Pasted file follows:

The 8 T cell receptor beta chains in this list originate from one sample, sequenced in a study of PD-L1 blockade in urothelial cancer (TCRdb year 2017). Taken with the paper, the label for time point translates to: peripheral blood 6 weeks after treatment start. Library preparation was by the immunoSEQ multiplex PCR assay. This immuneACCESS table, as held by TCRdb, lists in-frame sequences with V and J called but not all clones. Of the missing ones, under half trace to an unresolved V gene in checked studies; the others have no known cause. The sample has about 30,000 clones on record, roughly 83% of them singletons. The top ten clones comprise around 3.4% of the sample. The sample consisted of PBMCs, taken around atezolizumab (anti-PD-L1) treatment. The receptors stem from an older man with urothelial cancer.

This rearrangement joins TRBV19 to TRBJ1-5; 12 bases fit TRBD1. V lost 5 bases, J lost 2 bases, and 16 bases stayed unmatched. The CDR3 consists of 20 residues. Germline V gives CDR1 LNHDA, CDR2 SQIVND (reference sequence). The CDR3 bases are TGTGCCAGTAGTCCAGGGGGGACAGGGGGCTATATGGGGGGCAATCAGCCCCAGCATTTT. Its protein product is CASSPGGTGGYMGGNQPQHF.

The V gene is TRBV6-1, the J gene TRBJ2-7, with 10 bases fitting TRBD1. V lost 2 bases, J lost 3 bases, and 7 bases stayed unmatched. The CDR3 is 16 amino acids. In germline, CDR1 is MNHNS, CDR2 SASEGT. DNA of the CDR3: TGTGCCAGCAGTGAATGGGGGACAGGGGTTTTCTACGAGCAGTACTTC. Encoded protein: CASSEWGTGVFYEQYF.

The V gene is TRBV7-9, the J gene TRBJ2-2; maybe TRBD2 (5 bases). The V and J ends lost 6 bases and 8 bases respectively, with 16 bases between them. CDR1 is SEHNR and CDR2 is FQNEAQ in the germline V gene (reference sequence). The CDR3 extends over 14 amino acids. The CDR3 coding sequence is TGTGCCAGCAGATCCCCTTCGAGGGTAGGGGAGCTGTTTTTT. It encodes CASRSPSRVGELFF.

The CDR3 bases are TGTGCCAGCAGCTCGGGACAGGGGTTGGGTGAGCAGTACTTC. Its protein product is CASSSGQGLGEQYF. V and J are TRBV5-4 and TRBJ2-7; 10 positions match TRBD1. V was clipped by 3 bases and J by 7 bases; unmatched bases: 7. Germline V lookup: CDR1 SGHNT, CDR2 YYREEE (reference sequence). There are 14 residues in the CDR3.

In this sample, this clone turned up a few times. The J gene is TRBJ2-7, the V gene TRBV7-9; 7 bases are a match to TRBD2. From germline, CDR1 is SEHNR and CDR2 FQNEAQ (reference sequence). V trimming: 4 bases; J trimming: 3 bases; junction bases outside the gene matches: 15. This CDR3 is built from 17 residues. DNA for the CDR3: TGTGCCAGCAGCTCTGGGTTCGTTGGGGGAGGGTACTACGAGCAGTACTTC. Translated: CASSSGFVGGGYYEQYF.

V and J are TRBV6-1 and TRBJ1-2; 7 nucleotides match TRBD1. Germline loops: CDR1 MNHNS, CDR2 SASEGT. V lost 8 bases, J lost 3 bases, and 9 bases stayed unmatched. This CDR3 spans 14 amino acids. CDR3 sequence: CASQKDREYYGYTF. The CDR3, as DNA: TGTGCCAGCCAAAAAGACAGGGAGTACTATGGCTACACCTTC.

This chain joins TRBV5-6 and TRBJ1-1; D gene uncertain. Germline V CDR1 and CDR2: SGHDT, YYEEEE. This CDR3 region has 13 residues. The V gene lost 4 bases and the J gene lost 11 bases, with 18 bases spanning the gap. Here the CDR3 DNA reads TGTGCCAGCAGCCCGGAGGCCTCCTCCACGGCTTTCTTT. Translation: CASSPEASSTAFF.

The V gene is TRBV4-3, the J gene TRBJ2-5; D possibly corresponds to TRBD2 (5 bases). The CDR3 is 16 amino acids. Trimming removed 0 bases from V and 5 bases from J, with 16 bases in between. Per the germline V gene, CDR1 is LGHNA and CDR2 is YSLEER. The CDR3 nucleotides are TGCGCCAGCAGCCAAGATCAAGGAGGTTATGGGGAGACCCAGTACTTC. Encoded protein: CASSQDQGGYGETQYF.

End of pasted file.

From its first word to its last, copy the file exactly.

The 8 T cell receptor beta chains in this list originate from one sample, sequenced in a study of PD-L1 blockade in urothelial cancer (TCRdb year 2017). Taken with the paper, the label for time point translates to: peripheral blood 6 weeks after treatment start. Library preparation was by the immunoSEQ multiplex PCR assay. This immuneACCESS table, as held by TCRdb, lists in-frame sequences with V and J called but not all clones. Of the missing ones, under half trace to an unresolved V gene in checked studies; the others have no known cause. The sample has about 30,000 clones on record, roughly 83% of them singletons. The top ten clones comprise around 3.4% of the sample. The sample consisted of PBMCs, taken around atezolizumab (anti-PD-L1) treatment. The receptors stem from an older man with urothelial cancer.

This rearrangement joins TRBV19 to TRBJ1-5; 12 bases fit TRBD1. V lost 5 bases, J lost 2 bases, and 16 bases stayed unmatched. The CDR3 consists of 20 residues. Germline V gives CDR1 LNHDA, CDR2 SQIVND (reference sequence). The CDR3 bases are TGTGCCAGTAGTCCAGGGGGGACAGGGGGCTATATGGGGGGCAATCAGCCCCAGCATTTT. Its protein product is CASSPGGTGGYMGGNQPQHF.

The V gene is TRBV6-1, the J gene TRBJ2-7, with 10 bases fitting TRBD1. V lost 2 bases, J lost 3 bases, and 7 bases stayed unmatched. The CDR3 is 16 amino acids. In germline, CDR1 is MNHNS, CDR2 SASEGT. DNA of the CDR3: TGTGCCAGCAGTGAATGGGGGACAGGGGTTTTCTACGAGCAGTACTTC. Encoded protein: CASSEWGTGVFYEQYF.

The V gene is TRBV7-9, the J gene TRBJ2-2; maybe TRBD2 (5 bases). The V and J ends lost 6 bases and 8 bases respectively, with 16 bases between them. CDR1 is SEHNR and CDR2 is FQNEAQ in the germline V gene (reference sequence). The CDR3 extends over 14 amino acids. The CDR3 coding sequence is TGTGCCAGCAGATCCCCTTCGAGGGTAGGGGAGCTGTTTTTT. It encodes CASRSPSRVGELFF.

The CDR3 bases are TGTGCCAGCAGCTCGGGACAGGGGTTGGGTGAGCAGTACTTC. Its protein product is CASSSGQGLGEQYF. V and J are TRBV5-4 and TRBJ2-7; 10 positions match TRBD1. V was clipped by 3 bases and J by 7 bases; unmatched bases: 7. Germline V lookup: CDR1 SGHNT, CDR2 YYREEE (reference sequence). There are 14 residues in the CDR3.

In this sample, this clone turned up a few times. The J gene is TRBJ2-7, the V gene TRBV7-9; 7 bases are a match to TRBD2. From germline, CDR1 is SEHNR and CDR2 FQNEAQ (reference sequence). V trimming: 4 bases; J trimming: 3 bases; junction bases outside the gene matches: 15. This CDR3 is built from 17 residues. DNA for the CDR3: TGTGCCAGCAGCTCTGGGTTCGTTGGGGGAGGGTACTACGAGCAGTACTTC. Translated: CASSSGFVGGGYYEQYF.

V and J are TRBV6-1 and TRBJ1-2; 7 nucleotides match TRBD1. Germline loops: CDR1 MNHNS, CDR2 SASEGT. V lost 8 bases, J lost 3 bases, and 9 bases stayed unmatched. This CDR3 spans 14 amino acids. CDR3 sequence: CASQKDREYYGYTF. The CDR3, as DNA: TGTGCCAGCCAAAAAGACAGGGAGTACTATGGCTACACCTTC.

This chain joins TRBV5-6 and TRBJ1-1; D gene uncertain. Germline V CDR1 and CDR2: SGHDT, YYEEEE. This CDR3 region has 13 residues. The V gene lost 4 bases and the J gene lost 11 bases, with 18 bases spanning the gap. Here the CDR3 DNA reads TGTGCCAGCAGCCCGGAGGCCTCCTCCACGGCTTTCTTT. Translation: CASSPEASSTAFF.

The V gene is TRBV4-3, the J gene TRBJ2-5; D possibly corresponds to TRBD2 (5 bases). The CDR3 is 16 amino acids. Trimming removed 0 bases from V and 5 bases from J, with 16 bases in between. Per the germline V gene, CDR1 is LGHNA and CDR2 is YSLEER. The CDR3 nucleotides are TGCGCCAGCAGCCAAGATCAAGGAGGTTATGGGGAGACCCAGTACTTC. Encoded protein: CASSQDQGGYGETQYF.